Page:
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Dauntless Homecoming Paperback – July 21, 2010
"Rebound" by Kwame Alexander
Don't miss best-selling author Kwame Alexander's "Rebound," a new companion novel to his Newbery Award-winner, "The Crossover,"" illustrated with striking graphic novel panels. Pre-order today
About the Author
The author, Pete Koziar, holds the position of Principal Research Scientist at a major defense contractor, and also serves as the pastor/rabbi/congregational leader at B'nai Avraham Messianic Congregation just outside of Baltimore Maryland, USA. He lives happily with his wife, one son, and two attitude-enhanced little dogs.
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Top customer reviews
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What hooked me was the description of space travelers returning to Earth after years of travel to discover sweeping changes had occurred. I never get tired of this theme whether in the form of the ever popular Planet of the Apes or a largely forgotten work of Larry Niven - A World Out of Time.
In this respect, Dauntless Homecoming is not only not a disappointment, but ranks equal to these similar works. I enjoyed the characters - most were developed so vividly it would be easy to confuse them with real people.
The work is unapologetically Christian, but strangely avoids religious overtones and never becomes as trite as some mass publications about the end times. The author wisely avoids the tiresome Rapture issue and doesn't try to predict how events unfold, but dumps the reader into the time when good has triumphed and the world under Christ is almost a Paradise, though still holding many dangers and challenges.
This use of understatement captures the reader and places the book at a serious level rather than as a tract trying to promote the author's theology - which also makes the comparison to C.S. Lewis' Space Trilogy completely plausible. Not only that, but Koziar also uses this to pull the rug out from under the reader's feet at times - providing a wonderful balance between being descriptive and still letting the reader's imagination take over. There was one part of this book where this was done so effectively, I almost had bad dreams later. Note fellow fans of 2001: A Space Odyssey and it's HAL 9000 computer will love a good part of this novel!
I enjoyed this work very much. Peter Koziar succeeded in creating a story in a setting few have dared to tread. It was a worthwhile read and one I'm sure I'll come back to again and again. I hope to hear more of Peter Koziar in the near future!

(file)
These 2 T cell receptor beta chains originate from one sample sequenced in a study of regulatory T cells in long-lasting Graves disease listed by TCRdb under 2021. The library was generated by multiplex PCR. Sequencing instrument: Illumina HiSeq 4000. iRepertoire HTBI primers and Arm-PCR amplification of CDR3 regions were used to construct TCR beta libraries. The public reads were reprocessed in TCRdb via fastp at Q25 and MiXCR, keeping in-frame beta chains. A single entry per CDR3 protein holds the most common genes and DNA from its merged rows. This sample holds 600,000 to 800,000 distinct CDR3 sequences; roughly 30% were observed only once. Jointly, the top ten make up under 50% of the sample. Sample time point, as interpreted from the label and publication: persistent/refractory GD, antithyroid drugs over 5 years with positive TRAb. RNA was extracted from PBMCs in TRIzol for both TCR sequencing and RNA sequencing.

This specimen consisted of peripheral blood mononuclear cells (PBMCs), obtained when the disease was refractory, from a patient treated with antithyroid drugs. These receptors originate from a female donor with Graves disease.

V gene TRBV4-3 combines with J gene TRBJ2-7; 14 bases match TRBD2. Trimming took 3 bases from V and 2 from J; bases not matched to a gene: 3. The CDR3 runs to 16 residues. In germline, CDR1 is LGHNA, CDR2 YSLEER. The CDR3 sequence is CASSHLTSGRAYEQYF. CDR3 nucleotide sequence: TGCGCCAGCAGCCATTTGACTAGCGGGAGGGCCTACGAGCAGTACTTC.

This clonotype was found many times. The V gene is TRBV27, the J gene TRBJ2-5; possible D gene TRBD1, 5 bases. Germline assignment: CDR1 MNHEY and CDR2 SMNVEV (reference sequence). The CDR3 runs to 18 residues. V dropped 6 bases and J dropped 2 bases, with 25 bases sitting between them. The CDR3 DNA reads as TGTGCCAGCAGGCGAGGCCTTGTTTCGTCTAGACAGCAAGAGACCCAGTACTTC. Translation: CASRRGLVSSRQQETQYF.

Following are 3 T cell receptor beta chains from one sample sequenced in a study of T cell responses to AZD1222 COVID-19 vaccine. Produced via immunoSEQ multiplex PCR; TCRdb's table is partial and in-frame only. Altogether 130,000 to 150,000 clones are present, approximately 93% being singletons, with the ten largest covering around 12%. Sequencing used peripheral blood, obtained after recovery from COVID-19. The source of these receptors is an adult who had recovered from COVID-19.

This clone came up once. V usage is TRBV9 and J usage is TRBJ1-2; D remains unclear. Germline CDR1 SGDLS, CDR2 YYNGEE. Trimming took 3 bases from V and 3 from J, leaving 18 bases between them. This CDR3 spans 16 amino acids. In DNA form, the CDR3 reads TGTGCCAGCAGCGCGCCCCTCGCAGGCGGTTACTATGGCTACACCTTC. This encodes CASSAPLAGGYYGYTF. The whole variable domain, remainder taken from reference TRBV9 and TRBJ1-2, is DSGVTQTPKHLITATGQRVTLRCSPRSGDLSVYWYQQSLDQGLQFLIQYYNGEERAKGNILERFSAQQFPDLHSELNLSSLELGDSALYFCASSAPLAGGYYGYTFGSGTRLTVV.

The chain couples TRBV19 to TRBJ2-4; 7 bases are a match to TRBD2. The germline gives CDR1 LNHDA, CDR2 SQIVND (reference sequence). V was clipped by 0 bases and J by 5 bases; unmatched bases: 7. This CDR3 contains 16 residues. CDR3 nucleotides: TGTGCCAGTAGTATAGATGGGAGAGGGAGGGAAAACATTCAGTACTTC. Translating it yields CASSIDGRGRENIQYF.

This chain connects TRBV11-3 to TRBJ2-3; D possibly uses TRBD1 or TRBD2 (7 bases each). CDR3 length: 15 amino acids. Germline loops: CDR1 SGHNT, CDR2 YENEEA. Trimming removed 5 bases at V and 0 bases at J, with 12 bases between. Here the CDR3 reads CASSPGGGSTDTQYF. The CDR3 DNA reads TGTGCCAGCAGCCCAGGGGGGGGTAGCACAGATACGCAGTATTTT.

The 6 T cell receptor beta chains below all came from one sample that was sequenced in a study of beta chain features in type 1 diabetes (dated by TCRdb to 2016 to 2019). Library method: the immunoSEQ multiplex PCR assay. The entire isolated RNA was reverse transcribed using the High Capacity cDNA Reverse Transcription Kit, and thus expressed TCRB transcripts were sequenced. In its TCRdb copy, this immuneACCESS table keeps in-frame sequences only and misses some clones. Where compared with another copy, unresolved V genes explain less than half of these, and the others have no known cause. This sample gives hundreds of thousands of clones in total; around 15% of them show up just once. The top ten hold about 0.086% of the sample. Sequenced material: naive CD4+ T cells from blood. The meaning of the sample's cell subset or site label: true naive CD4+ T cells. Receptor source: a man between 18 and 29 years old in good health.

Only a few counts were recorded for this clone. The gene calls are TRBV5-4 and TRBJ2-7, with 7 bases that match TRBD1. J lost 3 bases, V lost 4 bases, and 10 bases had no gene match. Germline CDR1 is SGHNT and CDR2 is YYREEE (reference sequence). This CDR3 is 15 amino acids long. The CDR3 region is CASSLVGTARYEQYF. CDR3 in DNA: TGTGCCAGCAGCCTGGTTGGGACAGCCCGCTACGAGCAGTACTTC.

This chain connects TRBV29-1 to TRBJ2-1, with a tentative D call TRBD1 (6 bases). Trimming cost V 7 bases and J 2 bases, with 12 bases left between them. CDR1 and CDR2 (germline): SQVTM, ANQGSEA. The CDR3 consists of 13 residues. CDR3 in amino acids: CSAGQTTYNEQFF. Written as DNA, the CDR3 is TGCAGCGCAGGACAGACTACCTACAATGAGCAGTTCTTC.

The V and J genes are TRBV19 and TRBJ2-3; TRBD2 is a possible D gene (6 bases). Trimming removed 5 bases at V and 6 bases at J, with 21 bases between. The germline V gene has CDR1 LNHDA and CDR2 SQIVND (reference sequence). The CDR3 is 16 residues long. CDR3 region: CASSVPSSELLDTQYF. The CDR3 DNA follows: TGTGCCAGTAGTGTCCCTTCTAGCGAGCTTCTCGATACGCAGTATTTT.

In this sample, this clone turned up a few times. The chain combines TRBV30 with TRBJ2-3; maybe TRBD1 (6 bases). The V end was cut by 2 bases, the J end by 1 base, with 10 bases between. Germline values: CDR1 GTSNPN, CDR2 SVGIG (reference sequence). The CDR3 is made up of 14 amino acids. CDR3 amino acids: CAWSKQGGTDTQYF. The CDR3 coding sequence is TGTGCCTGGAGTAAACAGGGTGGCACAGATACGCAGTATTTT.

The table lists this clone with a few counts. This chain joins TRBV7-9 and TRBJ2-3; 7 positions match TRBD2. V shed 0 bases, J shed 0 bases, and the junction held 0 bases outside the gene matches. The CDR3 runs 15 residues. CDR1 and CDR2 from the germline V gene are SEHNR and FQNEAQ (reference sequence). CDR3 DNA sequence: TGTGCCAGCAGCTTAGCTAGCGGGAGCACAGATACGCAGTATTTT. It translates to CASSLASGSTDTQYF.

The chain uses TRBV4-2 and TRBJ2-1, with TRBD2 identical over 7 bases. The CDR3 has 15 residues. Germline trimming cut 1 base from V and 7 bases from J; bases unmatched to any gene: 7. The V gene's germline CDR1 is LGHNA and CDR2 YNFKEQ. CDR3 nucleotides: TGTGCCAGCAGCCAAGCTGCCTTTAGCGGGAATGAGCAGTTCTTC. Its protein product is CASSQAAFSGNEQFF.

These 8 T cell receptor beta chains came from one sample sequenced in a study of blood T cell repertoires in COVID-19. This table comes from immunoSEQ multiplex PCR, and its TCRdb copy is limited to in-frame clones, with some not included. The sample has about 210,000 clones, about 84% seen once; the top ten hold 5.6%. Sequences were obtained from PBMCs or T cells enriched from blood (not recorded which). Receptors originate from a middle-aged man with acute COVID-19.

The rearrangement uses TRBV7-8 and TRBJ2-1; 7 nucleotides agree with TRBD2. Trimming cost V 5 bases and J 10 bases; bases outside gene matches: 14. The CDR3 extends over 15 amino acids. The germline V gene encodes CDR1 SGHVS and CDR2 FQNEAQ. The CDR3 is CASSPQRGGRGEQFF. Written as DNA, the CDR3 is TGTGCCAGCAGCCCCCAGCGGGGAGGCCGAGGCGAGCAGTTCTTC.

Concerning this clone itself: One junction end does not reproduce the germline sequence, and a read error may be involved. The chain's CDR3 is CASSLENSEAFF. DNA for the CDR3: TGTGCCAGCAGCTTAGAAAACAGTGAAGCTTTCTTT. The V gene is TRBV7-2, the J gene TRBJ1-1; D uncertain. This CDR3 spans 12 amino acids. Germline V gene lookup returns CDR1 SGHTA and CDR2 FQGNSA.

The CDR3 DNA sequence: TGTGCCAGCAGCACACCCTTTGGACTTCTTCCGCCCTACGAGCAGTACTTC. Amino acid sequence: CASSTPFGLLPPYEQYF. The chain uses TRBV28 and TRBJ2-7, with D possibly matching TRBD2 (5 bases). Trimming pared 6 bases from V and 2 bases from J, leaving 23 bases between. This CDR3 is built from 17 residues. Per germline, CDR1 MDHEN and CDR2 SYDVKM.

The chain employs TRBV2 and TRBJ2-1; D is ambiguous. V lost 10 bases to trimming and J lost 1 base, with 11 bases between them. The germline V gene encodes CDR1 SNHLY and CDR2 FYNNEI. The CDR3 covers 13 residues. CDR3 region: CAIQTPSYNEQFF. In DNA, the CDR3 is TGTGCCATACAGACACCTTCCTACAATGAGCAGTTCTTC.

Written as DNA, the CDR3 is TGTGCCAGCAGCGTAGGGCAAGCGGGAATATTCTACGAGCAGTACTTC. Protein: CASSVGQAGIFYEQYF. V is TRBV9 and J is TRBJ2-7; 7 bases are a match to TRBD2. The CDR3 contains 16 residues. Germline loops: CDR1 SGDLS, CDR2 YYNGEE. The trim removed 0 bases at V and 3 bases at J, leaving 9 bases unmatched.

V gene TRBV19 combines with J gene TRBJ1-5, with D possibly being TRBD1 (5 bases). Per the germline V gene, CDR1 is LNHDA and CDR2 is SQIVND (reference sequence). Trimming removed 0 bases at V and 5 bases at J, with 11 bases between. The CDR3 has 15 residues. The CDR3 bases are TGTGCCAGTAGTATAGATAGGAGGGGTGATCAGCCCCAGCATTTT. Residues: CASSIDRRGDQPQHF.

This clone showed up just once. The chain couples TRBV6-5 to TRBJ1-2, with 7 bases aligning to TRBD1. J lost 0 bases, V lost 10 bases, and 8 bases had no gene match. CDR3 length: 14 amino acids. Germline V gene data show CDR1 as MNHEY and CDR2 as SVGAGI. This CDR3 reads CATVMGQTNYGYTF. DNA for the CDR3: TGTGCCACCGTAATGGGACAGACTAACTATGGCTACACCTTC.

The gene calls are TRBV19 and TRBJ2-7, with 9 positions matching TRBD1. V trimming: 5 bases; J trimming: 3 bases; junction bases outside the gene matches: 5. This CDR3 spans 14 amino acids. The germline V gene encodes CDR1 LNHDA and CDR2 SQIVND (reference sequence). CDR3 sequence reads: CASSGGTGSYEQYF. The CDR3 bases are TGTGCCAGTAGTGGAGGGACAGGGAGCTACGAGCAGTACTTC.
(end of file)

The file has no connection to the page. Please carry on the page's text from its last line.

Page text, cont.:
The Dauntless has returned to Earth, but it is not the Earth that they left. They have returned hundreds of years into their future. The crew now must face a world totally alien compared to the world they left. This homecoming is just the initial step into a longer journey that will change the lives of each individual member of the Dauntless' crew.
This new Earth had certainly changed. There is one supreme ruler, referred to as The King, who is accompanied by powerful creatures known as the Purnarkat. The crew of the Dauntless must come to grips as to how they will fit into this new society. Not only must they decide who to follow, but everything they have believed is challenged like it has never been challenged before. The ancient struggle of good verses evil still permeates life in this new future world. Will the crew of the Dauntless survive this homecoming?
Peter Koziar's first novel is an interesting read for those who might be fans of CS Lewis' Space Trilogy. As with any first novel, and one that is self-published, there are flaws in the narrative that might bog the reader down from time to time, but none the less, this is a fairly good first novel with an intriguing storyline.--Steven Fivecats, Editor
This story was a tremendously ambitious attempt to blend Sci-Fi with End Times theology. I found myself lost in the story, but not in a good way. The characters who encountered by the space travelers upon their return all have unusual names. There are a LOT of them and they are mostly bland, making it difficult to keep them separate. The crew members of the Dauntless were slightly more well-developed. It made keeping up with the plot a bit challenging.
The story itself is ok, but doesn't quite keep up with the scale of the story I think Koziar intended to tell. He attempted to "go deep" with issues like good v evil, the true nature of freedom, the value of faith, etc, but he tried to dig into so many issues that they all seem shorted.
The book has a number of editing issues that are typical of a self-published novel. For the most part, they aren't too distracting except for the following. There are entirely too many exclamation points in the dialogue. Considering the grim nature of what is going on, it makes the characters seem oddly upbeat. There is also the consistent misuse of "who" and "whom". It happens so much that I was beginning to wonder if maybe the particular dialect spoken by the characters simply used the words differently. The prose also leans on a number of "go to" words/phrases which results in a lot of sighing, head shaking, glaring, etc by the characters.
All-in-all I liked the book ok, but couldn't shake the feeling that it could have been so much better than it was. The prose is very readable if the issues I mentioned above don't bother you, and Koziar uses a number of interesting similes/metaphors that are often well-employed. His descriptions of the settings, particularly those outdoors, are vibrant and well-done. I'd rate this 2.5 stars rounded to 3 (but I'm a tough reviewer!).
Most recent customer reviews
Originality - 5/5
Writing Style - 5/5
Plot - 4/5
Characters - 4/5
Aesthetics - 3/5
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